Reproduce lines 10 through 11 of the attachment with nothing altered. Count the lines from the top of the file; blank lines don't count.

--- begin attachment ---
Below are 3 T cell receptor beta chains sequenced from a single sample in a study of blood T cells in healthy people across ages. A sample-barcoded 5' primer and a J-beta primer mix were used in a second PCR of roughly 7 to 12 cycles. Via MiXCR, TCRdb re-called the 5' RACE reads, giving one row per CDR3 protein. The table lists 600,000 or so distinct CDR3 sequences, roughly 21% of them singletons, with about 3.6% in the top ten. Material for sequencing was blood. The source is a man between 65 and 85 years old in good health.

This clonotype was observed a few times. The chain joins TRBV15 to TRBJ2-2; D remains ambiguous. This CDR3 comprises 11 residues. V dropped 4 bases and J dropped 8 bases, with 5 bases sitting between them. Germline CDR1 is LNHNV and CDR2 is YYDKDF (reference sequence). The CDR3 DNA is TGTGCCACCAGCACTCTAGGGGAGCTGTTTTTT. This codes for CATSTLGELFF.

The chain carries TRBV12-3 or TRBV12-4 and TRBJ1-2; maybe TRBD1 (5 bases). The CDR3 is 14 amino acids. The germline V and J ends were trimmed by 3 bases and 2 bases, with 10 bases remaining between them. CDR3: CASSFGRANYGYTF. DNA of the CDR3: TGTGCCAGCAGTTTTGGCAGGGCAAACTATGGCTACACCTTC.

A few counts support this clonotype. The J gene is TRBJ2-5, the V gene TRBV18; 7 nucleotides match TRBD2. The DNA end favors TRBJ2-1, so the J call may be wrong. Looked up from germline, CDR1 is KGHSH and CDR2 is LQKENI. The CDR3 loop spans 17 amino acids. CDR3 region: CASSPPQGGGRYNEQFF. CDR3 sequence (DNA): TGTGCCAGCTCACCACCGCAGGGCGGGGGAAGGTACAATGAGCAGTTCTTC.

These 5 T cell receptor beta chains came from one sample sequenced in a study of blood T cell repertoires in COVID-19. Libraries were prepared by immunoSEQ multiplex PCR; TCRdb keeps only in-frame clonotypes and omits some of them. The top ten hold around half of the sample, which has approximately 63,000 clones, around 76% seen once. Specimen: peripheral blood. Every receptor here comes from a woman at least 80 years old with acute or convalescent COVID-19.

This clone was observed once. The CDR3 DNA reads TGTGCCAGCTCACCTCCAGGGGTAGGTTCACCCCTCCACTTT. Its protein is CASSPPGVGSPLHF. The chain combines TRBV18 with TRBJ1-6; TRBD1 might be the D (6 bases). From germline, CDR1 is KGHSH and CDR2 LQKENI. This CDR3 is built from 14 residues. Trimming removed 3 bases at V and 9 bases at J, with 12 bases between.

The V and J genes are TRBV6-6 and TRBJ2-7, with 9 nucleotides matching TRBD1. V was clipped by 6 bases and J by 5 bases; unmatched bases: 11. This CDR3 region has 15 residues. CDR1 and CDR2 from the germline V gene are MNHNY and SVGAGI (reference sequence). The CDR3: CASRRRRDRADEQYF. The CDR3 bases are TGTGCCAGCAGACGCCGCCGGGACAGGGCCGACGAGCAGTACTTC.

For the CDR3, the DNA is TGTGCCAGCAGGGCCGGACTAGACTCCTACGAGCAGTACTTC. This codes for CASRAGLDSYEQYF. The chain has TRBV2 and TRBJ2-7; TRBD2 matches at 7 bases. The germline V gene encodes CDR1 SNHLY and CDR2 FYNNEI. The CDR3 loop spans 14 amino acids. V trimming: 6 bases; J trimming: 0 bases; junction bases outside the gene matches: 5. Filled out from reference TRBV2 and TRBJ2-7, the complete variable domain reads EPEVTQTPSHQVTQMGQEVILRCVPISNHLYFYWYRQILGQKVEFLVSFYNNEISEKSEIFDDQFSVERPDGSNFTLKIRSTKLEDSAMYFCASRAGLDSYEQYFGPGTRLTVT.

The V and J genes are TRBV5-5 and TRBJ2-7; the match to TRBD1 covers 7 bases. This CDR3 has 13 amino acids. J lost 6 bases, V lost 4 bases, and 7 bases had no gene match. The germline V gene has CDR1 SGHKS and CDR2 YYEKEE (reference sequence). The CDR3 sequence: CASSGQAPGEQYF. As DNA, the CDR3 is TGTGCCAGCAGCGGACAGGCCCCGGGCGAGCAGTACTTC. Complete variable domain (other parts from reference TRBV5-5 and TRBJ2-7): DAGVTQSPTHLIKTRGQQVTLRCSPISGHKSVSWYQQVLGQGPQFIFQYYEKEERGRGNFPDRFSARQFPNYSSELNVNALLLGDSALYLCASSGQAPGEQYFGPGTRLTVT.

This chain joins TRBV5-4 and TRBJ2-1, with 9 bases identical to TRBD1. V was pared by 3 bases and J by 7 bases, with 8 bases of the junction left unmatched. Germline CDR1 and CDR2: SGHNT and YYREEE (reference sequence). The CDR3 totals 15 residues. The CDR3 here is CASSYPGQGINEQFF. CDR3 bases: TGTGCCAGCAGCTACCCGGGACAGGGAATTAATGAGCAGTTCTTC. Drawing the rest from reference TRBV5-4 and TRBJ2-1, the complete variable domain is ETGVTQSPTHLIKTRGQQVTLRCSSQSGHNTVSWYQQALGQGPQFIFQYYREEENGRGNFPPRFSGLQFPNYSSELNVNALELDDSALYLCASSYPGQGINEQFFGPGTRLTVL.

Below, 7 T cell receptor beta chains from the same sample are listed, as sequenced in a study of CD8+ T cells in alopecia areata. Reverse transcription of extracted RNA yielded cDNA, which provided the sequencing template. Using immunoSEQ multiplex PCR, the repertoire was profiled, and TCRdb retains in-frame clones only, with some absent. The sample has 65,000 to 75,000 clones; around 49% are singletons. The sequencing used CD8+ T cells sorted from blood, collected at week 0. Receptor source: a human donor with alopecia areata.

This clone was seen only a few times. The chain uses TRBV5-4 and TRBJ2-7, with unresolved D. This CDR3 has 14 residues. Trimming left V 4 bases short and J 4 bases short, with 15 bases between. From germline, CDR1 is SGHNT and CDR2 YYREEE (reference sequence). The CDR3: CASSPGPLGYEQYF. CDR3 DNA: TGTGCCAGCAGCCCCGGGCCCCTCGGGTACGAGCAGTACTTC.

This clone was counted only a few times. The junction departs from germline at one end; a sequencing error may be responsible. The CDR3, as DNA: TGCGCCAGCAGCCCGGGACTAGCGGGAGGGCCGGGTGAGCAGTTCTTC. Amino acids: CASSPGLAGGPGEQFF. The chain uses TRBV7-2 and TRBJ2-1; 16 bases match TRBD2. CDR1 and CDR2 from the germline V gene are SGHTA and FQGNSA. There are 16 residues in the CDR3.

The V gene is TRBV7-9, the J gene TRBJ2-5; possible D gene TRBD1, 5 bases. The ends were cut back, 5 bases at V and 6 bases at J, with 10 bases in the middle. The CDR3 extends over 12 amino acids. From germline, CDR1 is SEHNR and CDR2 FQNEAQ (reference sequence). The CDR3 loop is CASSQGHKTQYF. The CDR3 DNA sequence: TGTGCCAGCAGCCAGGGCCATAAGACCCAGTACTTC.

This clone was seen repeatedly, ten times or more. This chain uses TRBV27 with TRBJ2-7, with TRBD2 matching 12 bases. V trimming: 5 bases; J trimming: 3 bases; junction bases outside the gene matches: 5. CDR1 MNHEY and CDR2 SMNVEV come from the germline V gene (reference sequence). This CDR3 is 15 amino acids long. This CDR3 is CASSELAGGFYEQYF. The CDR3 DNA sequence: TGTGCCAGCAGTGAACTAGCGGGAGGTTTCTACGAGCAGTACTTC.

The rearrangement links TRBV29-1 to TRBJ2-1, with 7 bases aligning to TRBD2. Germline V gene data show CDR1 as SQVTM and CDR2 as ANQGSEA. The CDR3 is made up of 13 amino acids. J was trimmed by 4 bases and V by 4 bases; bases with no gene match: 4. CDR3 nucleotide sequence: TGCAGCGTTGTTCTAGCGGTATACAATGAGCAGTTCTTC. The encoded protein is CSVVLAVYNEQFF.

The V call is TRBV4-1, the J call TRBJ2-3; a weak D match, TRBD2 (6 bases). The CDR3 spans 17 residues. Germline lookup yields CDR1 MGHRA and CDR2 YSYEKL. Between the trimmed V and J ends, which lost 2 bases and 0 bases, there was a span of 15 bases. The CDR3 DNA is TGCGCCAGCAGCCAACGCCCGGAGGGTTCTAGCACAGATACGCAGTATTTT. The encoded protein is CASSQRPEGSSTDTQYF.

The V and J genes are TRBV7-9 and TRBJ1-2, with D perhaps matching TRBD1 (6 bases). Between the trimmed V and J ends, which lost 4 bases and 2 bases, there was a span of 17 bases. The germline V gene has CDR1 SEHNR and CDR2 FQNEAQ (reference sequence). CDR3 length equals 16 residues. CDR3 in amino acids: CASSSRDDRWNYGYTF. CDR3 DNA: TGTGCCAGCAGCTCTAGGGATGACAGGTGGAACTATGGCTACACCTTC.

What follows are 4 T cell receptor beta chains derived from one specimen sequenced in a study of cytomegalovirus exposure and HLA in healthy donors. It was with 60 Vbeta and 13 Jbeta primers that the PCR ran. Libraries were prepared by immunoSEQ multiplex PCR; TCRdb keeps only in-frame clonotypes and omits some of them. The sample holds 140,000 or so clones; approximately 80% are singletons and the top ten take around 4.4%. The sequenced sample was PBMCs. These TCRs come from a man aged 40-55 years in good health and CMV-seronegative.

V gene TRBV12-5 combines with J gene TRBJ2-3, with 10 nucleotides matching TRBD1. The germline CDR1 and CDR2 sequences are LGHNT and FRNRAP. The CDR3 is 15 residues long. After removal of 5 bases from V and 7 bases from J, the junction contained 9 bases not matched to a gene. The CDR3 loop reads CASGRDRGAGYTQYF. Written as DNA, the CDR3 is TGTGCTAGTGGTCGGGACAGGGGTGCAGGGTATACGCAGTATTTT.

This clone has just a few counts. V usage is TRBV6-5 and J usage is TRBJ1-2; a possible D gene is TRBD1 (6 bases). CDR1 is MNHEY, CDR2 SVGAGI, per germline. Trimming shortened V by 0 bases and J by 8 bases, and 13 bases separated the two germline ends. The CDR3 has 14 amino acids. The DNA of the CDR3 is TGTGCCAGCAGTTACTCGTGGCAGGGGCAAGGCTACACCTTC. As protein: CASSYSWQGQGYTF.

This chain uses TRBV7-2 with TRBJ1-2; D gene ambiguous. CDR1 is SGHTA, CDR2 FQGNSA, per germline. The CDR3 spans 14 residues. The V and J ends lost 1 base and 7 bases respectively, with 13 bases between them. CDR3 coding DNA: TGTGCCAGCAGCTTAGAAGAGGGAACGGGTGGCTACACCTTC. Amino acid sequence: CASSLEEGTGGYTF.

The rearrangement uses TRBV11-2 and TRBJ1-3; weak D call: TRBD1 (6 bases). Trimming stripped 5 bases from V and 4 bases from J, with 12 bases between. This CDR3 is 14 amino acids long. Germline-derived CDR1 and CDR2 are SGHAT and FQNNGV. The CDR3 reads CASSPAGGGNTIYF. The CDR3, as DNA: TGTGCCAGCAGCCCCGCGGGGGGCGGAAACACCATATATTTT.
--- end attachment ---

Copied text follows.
This chain joins TRBV5-4 and TRBJ2-1, with 9 bases identical to TRBD1. V was pared by 3 bases and J by 7 bases, with 8 bases of the junction left unmatched. Germline CDR1 and CDR2: SGHNT and YYREEE (reference sequence). The CDR3 totals 15 residues. The CDR3 here is CASSYPGQGINEQFF. CDR3 bases: TGTGCCAGCAGCTACCCGGGACAGGGAATTAATGAGCAGTTCTTC. Drawing the rest from reference TRBV5-4 and TRBJ2-1, the complete variable domain is ETGVTQSPTHLIKTRGQQVTLRCSSQSGHNTVSWYQQALGQGPQFIFQYYREEENGRGNFPPRFSGLQFPNYSSELNVNALELDDSALYLCASSYPGQGINEQFFGPGTRLTVL.

Below, 7 T cell receptor beta chains from the same sample are listed, as sequenced in a study of CD8+ T cells in alopecia areata. Reverse transcription of extracted RNA yielded cDNA, which provided the sequencing template. Using immunoSEQ multiplex PCR, the repertoire was profiled, and TCRdb retains in-frame clones only, with some absent. The sample has 65,000 to 75,000 clones; around 49% are singletons. The sequencing used CD8+ T cells sorted from blood, collected at week 0. Receptor source: a human donor with alopecia areata.